Thuistezien 190 — 27.02.2021

Randolph Dible
Laws of Form 2019

Randolph Dible takes an ontological interest in the theoretical book on maths and logics ‘Laws of Form’, written by George Spencer-Brown in 1969. An ontological interest implies that he looks at the fundamental structure to be found in Laws of Form, that serves as the foundation to the structures of the world. In this talk, Dible takes an autobiographical approach to lay out how he developed his interest and gathered crucial insights from Laws of Form. He describes how as a kid he very consciously and vividly experienced memory being formed, by lying in a pool in the sun with a ‘tropical jungle’ behind. He experienced an urge to try to remember such moments, because some of them were ending and could take away from the miracle of existence. Representing a token of childhood happiness, this is a practice many can relate to of treasuring inner states. We often attempt to revive these states through memory with all kinds of procedures, such as keepsakes of nostalgia. Dible mentions the example of keeping a dream journal, where one may find oneself having to start writing after which one remembers more and more of the narrative. This syntax of writing, whether it serves as a medium through the movements made during writing or rather due to the used letters and symbols, enables a ‘falling into time’ through language. Laws of Form can be seen as indicating this activity of conjecturing recollections and associations to the content of profound inner states. It provides the insight into a notion of infinity within continuity and discontinuity – Does a point need to stop in order to change direction? Memory of inner states also works along these lines.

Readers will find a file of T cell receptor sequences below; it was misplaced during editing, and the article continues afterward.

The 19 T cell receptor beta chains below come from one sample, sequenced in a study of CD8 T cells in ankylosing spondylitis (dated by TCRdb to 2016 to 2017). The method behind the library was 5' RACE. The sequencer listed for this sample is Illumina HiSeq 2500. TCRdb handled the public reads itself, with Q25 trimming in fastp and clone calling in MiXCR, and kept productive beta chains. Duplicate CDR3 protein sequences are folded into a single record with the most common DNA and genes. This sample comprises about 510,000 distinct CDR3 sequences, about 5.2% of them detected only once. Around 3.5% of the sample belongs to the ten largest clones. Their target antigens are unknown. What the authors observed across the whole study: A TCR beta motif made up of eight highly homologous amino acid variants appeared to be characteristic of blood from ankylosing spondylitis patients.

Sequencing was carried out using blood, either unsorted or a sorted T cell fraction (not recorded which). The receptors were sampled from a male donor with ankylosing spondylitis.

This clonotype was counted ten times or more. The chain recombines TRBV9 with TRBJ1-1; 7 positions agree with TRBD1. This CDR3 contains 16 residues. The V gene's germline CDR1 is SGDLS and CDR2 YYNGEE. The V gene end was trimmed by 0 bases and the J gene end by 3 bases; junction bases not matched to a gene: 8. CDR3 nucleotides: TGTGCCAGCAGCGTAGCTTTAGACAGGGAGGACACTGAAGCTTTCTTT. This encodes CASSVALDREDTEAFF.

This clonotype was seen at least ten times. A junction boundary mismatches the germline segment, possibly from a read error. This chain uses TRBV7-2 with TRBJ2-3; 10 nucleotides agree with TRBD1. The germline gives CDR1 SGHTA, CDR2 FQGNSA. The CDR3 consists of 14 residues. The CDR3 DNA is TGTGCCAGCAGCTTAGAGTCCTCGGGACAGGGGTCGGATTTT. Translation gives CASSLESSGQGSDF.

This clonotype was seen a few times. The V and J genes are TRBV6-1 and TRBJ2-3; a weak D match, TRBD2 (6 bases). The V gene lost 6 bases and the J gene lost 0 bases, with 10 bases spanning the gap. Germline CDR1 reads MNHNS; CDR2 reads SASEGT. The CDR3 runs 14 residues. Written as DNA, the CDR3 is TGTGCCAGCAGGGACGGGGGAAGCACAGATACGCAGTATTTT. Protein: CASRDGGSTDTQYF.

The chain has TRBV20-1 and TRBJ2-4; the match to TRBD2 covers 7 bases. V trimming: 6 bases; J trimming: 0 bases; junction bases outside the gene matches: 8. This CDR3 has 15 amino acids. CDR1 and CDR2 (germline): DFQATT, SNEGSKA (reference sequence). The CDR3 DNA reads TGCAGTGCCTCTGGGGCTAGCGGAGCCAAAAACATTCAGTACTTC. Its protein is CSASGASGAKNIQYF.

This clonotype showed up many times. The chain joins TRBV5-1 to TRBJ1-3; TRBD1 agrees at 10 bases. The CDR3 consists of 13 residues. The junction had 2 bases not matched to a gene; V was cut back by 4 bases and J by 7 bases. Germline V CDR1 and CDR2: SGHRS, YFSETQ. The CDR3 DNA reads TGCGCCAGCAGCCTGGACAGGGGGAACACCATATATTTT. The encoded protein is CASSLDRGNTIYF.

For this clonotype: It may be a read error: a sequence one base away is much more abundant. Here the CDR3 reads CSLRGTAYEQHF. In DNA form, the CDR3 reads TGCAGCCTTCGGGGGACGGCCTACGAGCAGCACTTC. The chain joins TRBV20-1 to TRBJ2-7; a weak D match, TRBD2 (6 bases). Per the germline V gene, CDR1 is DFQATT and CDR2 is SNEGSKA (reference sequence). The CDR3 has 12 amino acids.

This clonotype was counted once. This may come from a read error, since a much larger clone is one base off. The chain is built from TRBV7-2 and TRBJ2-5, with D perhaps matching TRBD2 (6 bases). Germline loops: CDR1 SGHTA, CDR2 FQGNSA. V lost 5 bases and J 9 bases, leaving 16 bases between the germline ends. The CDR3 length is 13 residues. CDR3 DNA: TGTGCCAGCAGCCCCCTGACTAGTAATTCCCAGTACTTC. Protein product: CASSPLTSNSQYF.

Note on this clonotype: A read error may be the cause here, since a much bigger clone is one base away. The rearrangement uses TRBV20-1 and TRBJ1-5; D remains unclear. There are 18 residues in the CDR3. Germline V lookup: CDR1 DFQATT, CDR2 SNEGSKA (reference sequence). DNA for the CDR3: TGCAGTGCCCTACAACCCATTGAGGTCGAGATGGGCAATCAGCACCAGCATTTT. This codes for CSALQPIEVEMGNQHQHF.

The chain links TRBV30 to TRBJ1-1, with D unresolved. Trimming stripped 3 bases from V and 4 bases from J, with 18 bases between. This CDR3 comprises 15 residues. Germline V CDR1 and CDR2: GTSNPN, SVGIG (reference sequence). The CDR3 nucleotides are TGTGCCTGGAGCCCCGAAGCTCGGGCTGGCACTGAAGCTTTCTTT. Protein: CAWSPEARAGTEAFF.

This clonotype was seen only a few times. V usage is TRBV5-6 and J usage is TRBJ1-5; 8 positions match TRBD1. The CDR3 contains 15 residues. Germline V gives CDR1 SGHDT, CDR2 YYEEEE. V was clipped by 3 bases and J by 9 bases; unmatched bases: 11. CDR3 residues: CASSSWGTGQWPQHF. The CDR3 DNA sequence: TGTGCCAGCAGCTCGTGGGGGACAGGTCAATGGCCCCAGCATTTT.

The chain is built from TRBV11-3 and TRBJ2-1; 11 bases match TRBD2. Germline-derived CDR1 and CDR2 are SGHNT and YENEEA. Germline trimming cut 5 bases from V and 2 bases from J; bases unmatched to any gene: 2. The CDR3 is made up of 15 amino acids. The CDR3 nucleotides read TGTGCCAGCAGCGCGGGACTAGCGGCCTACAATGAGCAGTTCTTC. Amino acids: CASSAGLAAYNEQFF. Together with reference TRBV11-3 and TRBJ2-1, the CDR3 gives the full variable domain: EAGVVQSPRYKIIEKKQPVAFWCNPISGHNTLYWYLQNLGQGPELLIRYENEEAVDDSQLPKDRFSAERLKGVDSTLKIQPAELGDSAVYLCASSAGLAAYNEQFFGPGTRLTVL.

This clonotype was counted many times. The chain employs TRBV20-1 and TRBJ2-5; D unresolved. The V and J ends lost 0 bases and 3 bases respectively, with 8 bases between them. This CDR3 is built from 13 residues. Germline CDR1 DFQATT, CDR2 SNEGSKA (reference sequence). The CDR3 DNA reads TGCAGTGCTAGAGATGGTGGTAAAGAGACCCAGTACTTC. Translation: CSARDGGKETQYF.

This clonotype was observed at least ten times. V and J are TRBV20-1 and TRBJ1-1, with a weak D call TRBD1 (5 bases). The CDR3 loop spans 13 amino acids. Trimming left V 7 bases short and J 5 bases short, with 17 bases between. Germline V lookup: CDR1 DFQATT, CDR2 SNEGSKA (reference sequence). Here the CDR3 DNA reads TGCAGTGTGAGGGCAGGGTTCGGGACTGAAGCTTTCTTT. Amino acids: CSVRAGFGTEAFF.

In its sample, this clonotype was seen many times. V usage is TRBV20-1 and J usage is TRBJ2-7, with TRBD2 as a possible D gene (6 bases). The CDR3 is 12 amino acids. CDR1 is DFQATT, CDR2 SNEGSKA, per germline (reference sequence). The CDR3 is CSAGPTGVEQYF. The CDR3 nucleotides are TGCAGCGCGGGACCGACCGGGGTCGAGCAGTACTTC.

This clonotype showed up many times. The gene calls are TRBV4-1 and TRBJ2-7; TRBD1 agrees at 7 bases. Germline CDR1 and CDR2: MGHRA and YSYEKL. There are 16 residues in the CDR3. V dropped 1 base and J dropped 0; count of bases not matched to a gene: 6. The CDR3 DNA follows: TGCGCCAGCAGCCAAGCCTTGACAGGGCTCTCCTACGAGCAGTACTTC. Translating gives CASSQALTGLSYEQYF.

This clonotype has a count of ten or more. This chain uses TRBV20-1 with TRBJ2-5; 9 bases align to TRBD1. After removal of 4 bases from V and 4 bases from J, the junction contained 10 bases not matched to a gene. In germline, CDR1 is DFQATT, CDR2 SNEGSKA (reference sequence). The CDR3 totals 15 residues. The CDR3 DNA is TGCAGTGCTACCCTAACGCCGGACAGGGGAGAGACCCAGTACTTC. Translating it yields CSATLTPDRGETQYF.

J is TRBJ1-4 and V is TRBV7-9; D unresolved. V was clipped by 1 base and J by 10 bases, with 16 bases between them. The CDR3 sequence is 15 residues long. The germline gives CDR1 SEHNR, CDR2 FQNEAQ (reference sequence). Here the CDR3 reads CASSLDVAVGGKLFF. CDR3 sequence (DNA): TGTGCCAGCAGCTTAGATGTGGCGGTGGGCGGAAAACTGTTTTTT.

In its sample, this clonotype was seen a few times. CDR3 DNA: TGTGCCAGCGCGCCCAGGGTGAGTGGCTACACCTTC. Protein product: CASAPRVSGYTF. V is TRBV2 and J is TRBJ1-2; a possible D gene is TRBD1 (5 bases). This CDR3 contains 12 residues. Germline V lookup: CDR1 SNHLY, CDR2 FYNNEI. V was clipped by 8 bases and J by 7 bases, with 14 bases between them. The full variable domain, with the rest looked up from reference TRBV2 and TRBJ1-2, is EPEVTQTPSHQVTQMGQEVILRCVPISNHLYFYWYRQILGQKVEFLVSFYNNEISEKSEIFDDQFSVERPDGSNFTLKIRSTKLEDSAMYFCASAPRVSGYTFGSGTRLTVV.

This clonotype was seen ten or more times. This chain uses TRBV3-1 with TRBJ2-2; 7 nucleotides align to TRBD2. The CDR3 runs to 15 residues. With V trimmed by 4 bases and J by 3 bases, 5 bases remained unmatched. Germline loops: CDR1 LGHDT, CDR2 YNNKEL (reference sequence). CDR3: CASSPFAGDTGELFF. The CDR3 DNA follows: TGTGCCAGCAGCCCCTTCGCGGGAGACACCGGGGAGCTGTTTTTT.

Dible then tries to explain how infinity ‘works’ logically through the necessary existence of a first point, a first distinction, from which 0 becomes 1, and an unmarked state transforms into a marked state. In Laws of Form, Spencer-Brown’s contribution to logics was his ‘mark of distinction’, that as a symbol could substitute all other symbols. The unmarked state, as would be called the void in Buddhist terminology, represents ‘nothing’. Yet, it can’t be a pure radical nothingness, otherwise nothing in the world could exist. Rather, the nothing is a perennial relation that an unmarked state has towards a first distinction. The first distinction is a little marked dot, but without a clear outline or edges on a plane, nor in any two-dimensional space. Moreover, there can only be one first distinction; the first distinction is contingent upon the idea or awareness that there is one. Any next thing that develops from it is its radiation and reference. This makes that the first distinction is the limit to experience and perception, as well as its centre, as has been compared to floating in an isolation tank where the subject becomes pure ego, and the sole observer of all that darkness and silence. It raises many questions on subjectivity – is the ‘I’ the first distinction, and if so, is it necessarily elusive? Is the world around the I actually just self-reference? Is there anything outside of the ‘I’ and if so, does this refer to a pan-psychic notion of God? Or is there a place for other ‘I’s?

Randy Dible is a doctoral student in philosophy at The New School for Social Research, Manhattan, New York. His work is in phenomenology and Ancient Greek philosophy, and George Spencer-Brown was his friend and mentor.

Text: Yael Keijzer